11,700 mt Jackup platform for Africa
Recently, BigLift Barentsz loaded an 11,700 mt jack-up platform in Vlissingen, the Netherlands, to transport it to West Africa.
The jack-up platform has an overall breadth of 75 m and its legs are 133 m high. With a large, flush deck of 125 m x 42 m, high deck strength and a uniform grid of bulkheads and web frames, combined with a sophisticated ballast system, BigLift Barentsz was the right vessel for the project.
With the assistance of an advanced weather and acceleration monitoring system onboard the vessel, the platform was safely delivered within three weeks.
Entire Engineering Scope
Once the contract for the transportation had been signed, the detailed engineering started. In the enquiry phase, a feasibility study had been made, which mainly concerned stability calculations and the assessment of operational challenges. However, the weight of the jack-up platform was not an issue for the ample deck strength and hull bending capacities of the BigLift MC Class.
After calculating the sailing conditions of the vessel, accelerations during transportation were determined. Using an in-house tool and data from various sources, accelerations and predictions could be made that formed the input for calculations for the required seafastening and deck loads.
One of the main challenges for this project was that there was only limited information about the platform. It is over 30 years old and valid drawings and strength calculations were unavailable. Therefore, the structural integrity of the platform was assessed several times prior to the loading operation. Within this contract, BigLift was responsible for the entire engineering scope, so it calculated and designed the seafastening, as well as the structural capacity of the platform in-house.
Precise and Accurate Positioning
The distance between the legs of the platform is 47 m and as the vessel has a beam of 42 m, bringing the vessel in between the legs was a meticulous process, which required thorough planning and careful execution.
The platform stands on spud cans, which are wider than the legs and increase the standing area on the seabed, but the extra width decreased the space between the legs and the flank of the vessel to only half a metre on both sides. Precise and accurate positioning was therefore key.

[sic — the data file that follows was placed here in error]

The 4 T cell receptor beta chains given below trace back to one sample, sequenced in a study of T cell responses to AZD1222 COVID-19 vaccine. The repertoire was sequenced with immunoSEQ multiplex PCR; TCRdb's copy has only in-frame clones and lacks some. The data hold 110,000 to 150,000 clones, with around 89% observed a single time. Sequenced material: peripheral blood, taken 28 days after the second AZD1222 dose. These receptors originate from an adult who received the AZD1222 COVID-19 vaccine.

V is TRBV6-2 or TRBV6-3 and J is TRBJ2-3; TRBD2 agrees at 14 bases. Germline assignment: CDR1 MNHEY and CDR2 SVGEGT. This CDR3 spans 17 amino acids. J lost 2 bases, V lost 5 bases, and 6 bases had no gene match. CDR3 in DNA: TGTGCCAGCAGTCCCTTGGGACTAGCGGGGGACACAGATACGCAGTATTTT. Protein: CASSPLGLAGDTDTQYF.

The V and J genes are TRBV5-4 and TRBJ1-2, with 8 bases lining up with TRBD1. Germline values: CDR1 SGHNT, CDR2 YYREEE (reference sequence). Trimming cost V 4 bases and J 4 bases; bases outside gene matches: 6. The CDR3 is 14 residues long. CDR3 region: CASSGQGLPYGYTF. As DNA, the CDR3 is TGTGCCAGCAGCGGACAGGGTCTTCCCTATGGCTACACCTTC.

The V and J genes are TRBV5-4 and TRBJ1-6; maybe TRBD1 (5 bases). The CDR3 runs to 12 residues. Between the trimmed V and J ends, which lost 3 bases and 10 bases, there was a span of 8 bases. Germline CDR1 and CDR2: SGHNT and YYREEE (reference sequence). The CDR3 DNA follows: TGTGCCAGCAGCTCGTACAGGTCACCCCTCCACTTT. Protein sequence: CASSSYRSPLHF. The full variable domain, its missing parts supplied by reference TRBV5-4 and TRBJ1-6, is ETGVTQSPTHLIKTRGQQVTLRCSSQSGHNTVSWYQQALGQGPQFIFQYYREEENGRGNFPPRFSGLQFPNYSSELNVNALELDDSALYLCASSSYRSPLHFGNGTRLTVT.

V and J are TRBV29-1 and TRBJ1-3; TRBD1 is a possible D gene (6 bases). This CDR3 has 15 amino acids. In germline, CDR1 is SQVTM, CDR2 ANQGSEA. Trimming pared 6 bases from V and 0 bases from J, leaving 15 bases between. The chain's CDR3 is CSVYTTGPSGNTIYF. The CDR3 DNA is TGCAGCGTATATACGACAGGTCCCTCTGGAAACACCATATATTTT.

For this manoeuvre, cross-wires, bow anchors and a stern tug were used. Once the vessel was in position, the platform was lowered onto the deck of BigLift Barentsz, until the platform touched the deck and the vessel’s draught had increased by 10cm. Then BigLift Barentsz started its de-ballasting procedure. Due to the vessel’s large ballasting pumps it took only about two hours to take over the entire weight of the platform. It was now resting almost completely on the vessel.
At that point, the legs were pulled up one by one and after all three legs had been raised, the vessel sailed into her berthing position. As the platform was wider than the vessel, spacer barges were used to provide 15 m extra space between vessel and quayside in order for the platform not to touch the quay.
As the bottom of the platform was not completely flush, a detailed drawing of all the protruding items had been made to design the optimum cribbing grid. After selecting the right type of wood – not too soft, not too hard – a tailor-made grid was designed and laid out to keep the cribbing pressures within all limits.
In winter the sea in North-West Europe can lead to some serious accelerations, which can shift cargo away from its original stowage position.
To avoid any movement, a custom-made seafastening system was designed that ensured enough redundancy but also made it safe and easy to install.
Despite a very short lead-time – only three weeks between signing the contract and starting loading operations – all the design and engineering, procurement and construction was completed on time by BigLift’s in-house project team.
And only another three weeks later, the jack-up was delivered safely to its new working position.This shows the relevance of hiring a specialised company, with skilled people and a technically advanced vessel.